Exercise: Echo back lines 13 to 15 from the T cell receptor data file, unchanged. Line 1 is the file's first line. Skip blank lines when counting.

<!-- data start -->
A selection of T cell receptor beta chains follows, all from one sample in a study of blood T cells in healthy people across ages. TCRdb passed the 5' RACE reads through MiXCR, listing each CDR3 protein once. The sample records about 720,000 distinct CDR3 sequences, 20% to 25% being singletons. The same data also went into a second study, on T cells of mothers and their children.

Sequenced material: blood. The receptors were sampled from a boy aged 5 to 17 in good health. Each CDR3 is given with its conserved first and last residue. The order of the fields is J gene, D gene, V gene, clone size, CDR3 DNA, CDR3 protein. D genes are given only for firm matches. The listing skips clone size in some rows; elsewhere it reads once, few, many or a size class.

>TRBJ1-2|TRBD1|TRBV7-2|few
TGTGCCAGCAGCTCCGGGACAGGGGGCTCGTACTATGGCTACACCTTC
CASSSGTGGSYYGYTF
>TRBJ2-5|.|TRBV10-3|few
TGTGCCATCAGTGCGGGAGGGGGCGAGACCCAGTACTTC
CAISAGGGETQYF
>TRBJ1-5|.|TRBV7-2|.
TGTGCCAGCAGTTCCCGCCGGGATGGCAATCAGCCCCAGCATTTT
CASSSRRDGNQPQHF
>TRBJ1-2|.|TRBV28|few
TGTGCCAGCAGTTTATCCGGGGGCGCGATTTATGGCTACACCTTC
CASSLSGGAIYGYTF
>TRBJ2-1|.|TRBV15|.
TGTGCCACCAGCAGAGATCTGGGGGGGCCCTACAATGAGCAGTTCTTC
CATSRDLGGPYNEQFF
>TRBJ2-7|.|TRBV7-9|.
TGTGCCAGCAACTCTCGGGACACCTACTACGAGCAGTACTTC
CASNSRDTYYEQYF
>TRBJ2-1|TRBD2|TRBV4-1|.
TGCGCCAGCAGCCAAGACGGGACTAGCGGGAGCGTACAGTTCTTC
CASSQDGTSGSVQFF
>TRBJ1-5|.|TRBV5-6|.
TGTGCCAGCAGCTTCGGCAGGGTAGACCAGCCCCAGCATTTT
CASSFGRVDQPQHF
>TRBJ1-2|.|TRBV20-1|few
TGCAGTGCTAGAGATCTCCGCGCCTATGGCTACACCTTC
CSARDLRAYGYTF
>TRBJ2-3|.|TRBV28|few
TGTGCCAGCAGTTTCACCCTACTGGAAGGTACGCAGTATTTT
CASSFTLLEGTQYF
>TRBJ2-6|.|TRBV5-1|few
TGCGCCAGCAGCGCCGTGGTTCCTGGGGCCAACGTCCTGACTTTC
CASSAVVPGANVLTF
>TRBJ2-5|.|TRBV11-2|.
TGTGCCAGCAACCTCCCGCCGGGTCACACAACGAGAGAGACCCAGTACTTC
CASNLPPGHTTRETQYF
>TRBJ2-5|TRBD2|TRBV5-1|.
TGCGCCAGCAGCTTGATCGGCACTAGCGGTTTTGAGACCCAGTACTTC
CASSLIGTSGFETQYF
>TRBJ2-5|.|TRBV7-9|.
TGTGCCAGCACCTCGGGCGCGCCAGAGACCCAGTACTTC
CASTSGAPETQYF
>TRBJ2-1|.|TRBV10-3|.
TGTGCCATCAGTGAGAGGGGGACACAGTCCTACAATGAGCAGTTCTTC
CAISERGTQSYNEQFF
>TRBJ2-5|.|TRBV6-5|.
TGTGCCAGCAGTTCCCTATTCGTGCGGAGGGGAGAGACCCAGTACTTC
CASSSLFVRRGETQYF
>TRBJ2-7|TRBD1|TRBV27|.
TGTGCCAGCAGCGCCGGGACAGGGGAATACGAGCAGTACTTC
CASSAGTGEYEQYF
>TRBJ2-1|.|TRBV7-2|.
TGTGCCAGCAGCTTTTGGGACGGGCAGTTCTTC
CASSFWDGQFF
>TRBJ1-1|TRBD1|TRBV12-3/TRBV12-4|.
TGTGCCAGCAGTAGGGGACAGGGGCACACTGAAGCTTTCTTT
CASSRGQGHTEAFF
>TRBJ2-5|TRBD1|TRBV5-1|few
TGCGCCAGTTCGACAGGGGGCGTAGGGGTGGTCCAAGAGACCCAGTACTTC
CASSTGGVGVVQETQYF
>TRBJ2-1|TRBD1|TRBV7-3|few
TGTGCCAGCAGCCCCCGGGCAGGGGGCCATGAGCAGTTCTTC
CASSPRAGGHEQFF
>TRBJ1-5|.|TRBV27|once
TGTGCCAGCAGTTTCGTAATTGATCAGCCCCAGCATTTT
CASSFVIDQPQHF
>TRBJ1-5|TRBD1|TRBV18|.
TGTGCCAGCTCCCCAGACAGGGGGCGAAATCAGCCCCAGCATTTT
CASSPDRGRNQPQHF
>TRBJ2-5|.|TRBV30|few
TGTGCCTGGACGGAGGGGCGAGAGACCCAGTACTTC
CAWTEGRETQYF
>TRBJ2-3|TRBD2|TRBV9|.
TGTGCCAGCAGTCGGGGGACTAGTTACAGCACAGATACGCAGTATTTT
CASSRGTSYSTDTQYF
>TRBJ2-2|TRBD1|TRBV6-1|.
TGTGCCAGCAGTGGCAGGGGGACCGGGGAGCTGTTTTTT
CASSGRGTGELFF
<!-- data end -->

TGTGCCAGCAGTTTATCCGGGGGCGCGATTTATGGCTACACCTTC
CASSLSGGAIYGYTF
>TRBJ2-1|.|TRBV15|.